Thursday, 24 November 2011

Wangdda -- Korean Outcasts

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I have two wangdda in some of my classes this semester. A wangdda 왕따 is a type of social outcast in Korea. (The Japanese equivalent is lijime.) In a group orientated society, being a wangdda is unimaginably hard. To become wangdda could be quite arbitrary like being bullied at school usually is. In general, however, any sign of being a little different, could have you ostracised. What bothers me though is that I always thought wangdda to be children's phenomenon. Korean school children would pick out a student and bully and ostracise the child.

I never expected it to continue into adulthood. The two wangdda are not bullied, but they are completely ignored. While this ought not generally be a problem, it is whenever I require students to do group work. I would assign these students into groups, but find that the other students completely ignore them. Once the groups had to do presentations and I think I heard this one group actually telling the one student not to come to class during the next class. I might be mistaken because my Korean is not that great and I wasn't standing close to the group when they spoke, but that is what I thought I heard. It is a big challenge to teach a class where such covert ostracising is occurring, especially a skills oriented class like Conversational English that constantly require pair work and group work.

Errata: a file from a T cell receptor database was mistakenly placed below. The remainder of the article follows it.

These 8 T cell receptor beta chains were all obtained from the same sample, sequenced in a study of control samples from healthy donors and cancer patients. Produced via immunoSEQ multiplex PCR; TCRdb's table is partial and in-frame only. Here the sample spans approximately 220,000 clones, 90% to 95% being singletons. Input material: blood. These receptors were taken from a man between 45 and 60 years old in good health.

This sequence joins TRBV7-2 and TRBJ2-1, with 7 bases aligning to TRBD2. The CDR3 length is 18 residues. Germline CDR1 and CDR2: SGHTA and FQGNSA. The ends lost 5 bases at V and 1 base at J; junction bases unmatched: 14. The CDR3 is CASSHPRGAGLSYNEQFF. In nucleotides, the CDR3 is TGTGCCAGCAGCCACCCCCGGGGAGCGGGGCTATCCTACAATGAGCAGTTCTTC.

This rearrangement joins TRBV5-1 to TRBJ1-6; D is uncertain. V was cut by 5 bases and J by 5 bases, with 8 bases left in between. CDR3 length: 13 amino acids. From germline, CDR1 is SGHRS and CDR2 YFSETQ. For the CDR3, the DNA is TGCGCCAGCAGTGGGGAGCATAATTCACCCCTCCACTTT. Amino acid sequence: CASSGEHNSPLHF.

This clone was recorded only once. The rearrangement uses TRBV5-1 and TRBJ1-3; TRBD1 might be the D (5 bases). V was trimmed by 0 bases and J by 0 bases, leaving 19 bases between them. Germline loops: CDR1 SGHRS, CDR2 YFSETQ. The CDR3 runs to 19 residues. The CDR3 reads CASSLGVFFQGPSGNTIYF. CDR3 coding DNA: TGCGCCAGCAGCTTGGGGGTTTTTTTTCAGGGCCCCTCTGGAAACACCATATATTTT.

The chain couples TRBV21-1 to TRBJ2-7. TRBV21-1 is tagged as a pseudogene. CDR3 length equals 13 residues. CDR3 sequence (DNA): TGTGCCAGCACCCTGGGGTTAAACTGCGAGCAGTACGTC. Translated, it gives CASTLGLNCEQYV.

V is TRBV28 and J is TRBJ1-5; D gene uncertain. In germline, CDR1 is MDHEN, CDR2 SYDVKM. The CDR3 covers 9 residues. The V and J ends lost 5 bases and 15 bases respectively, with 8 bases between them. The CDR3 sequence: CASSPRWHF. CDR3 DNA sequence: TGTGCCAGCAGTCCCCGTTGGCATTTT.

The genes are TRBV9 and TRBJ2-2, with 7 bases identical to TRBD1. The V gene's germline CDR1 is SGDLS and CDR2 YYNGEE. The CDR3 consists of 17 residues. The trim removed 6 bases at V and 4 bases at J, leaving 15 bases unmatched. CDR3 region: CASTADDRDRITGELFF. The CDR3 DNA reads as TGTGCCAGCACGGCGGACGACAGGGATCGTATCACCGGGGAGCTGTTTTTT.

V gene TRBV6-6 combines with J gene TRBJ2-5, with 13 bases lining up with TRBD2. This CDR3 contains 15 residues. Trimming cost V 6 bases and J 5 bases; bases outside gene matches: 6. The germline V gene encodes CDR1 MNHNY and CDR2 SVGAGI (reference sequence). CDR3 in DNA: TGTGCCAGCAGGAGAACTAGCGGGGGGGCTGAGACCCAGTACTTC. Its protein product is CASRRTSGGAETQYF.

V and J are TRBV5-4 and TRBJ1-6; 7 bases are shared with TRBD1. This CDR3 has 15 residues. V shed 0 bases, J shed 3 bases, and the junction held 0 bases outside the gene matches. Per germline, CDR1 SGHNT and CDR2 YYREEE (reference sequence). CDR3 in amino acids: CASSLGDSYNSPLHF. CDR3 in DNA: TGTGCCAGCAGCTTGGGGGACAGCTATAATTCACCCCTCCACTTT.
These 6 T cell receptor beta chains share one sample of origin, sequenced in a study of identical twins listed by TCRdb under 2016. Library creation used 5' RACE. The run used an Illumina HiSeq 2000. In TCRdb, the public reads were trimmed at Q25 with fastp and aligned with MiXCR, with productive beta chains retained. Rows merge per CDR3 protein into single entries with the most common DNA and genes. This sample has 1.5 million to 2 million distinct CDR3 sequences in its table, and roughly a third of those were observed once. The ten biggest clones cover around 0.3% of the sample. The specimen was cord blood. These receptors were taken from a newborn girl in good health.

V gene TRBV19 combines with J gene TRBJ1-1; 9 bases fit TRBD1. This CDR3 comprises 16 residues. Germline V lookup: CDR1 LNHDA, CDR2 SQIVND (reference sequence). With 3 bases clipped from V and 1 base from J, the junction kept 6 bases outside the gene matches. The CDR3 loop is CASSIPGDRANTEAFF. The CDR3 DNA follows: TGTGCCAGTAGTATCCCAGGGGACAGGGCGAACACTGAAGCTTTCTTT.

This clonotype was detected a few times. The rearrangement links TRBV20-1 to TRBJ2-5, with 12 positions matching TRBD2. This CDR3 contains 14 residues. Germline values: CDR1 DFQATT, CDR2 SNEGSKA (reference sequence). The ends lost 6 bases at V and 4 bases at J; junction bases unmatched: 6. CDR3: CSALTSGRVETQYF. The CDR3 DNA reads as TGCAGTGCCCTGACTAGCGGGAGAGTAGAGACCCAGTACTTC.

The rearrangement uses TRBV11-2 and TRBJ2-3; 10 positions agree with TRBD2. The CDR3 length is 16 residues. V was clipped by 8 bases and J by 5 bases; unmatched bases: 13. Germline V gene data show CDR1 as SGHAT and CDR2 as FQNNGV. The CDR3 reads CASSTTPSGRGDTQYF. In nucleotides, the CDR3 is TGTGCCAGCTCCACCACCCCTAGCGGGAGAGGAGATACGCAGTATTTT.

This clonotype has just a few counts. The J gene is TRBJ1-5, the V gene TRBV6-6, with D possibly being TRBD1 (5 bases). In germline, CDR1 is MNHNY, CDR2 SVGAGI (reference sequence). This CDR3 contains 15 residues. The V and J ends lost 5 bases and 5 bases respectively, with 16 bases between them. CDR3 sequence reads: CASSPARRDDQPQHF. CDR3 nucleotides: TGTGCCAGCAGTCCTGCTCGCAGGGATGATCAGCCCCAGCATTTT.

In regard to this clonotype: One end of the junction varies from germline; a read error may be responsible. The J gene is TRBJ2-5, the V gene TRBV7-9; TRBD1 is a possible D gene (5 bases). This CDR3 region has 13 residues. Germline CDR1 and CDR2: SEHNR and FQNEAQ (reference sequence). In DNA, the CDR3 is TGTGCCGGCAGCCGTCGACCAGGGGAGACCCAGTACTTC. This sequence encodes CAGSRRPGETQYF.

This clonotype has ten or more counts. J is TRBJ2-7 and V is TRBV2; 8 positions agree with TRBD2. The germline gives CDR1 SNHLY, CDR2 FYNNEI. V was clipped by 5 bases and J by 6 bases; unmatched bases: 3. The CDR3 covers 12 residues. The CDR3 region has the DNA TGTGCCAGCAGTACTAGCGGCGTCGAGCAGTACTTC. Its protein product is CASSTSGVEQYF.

In an individual society it is difficult to be ostracised, but individuality is often celebrated so that once you are an adult, it becomes okay. I remember that in school I was sometimes ostracised for being the weird, sensitive, artistic boy. As I got older it became easier, and by the time I went to university I found out that there were many other freaks just as weird as me and I made a great group of odd and creative friends. In Korea it is different. There are not that many subcultures and students that stand out as individuals are actually quite few. In fact, I often encourage and compliment any students that show originality and uniqueness, since these are values that I treasure and are probably undervalued in Korea. There's a famous idiom in Korea: The nail that stands up gets hammered down. I try to build up those lonesome nails; hopefully they'll survive the hammering if someone valued them enough.

Read more about wangdda here,


BoerinBallingskap said...

The whole concept of wanggda is really sad. I often pity those students in my class. Although, thinking back to my own childhood, I can remember that we also had wanggdas in our class. I rather think it's a universal phenomenon.

Skryfblok said...

Yes, outcasts are quite universal, but I think in a group orientated society it is especially bad.

Ek het 'n snaakse droom gehad nou die aand. Ek het gedroom dat een die manlike wangdda wat in een van my klasse fisiek aangerand word en ek spring toe in en gebruik bietjie my krygskunstegnieke op die aanranders. Ek het nie gedink dat ek sodanig besorgd is oor die studente dat ek selfs oor hulle sal droom nie!